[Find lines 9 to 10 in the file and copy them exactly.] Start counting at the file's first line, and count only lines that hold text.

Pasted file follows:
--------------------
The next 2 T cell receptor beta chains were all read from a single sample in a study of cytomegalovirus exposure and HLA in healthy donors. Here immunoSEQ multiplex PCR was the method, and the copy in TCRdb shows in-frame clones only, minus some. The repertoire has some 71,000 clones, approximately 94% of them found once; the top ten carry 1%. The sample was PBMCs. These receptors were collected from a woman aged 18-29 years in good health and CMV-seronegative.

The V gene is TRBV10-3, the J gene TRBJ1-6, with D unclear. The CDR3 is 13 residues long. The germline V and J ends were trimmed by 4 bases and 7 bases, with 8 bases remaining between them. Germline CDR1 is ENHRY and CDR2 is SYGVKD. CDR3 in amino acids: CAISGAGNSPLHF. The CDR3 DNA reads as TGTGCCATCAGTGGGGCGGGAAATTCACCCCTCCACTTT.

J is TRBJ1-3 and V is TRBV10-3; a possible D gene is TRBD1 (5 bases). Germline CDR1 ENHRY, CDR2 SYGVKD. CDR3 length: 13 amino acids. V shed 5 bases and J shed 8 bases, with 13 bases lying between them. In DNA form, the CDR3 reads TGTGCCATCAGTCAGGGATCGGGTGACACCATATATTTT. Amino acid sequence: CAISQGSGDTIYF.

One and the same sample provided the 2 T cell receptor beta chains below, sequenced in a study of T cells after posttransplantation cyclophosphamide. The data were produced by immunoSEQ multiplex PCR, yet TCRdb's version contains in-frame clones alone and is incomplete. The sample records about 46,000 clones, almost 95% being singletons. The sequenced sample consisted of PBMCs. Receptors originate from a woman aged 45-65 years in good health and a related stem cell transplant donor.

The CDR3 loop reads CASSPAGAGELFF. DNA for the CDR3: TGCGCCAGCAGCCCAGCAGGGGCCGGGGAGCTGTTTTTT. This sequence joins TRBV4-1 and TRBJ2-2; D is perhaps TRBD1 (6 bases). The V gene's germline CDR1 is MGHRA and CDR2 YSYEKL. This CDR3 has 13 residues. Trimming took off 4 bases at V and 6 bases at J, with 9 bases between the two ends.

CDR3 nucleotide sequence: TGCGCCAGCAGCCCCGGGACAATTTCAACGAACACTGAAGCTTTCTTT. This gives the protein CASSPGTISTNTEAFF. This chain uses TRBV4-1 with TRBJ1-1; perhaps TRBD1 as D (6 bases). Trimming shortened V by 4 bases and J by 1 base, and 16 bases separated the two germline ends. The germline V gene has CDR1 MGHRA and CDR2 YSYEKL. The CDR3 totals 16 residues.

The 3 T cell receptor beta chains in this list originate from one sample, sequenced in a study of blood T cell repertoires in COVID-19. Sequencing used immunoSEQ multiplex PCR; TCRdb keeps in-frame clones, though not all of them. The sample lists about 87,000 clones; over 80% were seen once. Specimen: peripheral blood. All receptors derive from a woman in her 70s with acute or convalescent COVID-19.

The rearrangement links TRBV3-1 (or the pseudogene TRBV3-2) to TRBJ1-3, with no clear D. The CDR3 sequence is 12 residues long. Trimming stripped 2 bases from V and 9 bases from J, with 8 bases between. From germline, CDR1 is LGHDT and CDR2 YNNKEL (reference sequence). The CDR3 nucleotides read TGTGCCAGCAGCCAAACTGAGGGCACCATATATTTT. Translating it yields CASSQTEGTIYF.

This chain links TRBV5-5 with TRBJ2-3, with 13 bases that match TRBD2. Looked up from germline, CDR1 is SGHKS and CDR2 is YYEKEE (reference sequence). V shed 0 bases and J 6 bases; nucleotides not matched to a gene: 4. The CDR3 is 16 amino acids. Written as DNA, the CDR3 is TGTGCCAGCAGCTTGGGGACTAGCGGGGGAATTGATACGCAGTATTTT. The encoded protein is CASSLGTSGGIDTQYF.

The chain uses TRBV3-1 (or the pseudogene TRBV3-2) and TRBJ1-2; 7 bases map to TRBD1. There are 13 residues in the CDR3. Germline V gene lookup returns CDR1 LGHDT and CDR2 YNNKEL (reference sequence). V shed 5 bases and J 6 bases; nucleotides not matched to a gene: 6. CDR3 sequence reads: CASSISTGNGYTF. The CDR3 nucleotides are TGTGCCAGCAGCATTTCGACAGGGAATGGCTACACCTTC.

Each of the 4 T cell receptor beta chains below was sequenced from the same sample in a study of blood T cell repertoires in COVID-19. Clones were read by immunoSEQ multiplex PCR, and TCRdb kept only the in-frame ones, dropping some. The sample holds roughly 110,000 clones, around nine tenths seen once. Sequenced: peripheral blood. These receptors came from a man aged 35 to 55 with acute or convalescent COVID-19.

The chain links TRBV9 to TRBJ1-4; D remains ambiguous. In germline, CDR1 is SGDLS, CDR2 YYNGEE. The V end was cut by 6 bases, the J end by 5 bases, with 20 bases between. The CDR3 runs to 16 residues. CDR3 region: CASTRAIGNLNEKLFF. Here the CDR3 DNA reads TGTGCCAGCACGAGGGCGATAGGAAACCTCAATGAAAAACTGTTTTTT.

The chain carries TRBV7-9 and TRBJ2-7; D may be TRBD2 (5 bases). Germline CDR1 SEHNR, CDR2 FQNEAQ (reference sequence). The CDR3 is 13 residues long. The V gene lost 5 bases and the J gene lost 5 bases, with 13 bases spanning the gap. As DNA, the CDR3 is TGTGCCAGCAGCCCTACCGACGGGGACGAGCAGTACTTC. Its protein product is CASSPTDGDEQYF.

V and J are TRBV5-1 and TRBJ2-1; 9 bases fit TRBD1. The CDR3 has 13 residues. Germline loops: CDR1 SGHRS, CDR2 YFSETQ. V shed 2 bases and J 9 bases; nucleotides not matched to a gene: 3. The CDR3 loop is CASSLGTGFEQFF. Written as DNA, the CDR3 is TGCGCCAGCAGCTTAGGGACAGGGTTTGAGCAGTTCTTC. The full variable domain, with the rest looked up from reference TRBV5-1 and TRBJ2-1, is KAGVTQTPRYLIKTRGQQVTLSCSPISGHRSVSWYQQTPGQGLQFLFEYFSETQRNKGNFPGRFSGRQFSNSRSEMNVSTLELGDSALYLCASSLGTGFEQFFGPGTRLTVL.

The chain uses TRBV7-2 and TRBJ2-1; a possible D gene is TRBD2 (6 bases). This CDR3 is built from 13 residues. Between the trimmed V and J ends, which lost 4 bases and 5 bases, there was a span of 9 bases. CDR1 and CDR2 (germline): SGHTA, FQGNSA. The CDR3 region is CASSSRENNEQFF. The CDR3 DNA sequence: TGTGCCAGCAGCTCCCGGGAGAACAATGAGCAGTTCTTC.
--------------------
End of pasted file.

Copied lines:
This chain links TRBV5-5 with TRBJ2-3, with 13 bases that match TRBD2. Looked up from germline, CDR1 is SGHKS and CDR2 is YYEKEE (reference sequence). V shed 0 bases and J 6 bases; nucleotides not matched to a gene: 4. The CDR3 is 16 amino acids. Written as DNA, the CDR3 is TGTGCCAGCAGCTTGGGGACTAGCGGGGGAATTGATACGCAGTATTTT. The encoded protein is CASSLGTSGGIDTQYF.

The chain uses TRBV3-1 (or the pseudogene TRBV3-2) and TRBJ1-2; 7 bases map to TRBD1. There are 13 residues in the CDR3. Germline V gene lookup returns CDR1 LGHDT and CDR2 YNNKEL (reference sequence). V shed 5 bases and J 6 bases; nucleotides not matched to a gene: 6. CDR3 sequence reads: CASSISTGNGYTF. The CDR3 nucleotides are TGTGCCAGCAGCATTTCGACAGGGAATGGCTACACCTTC.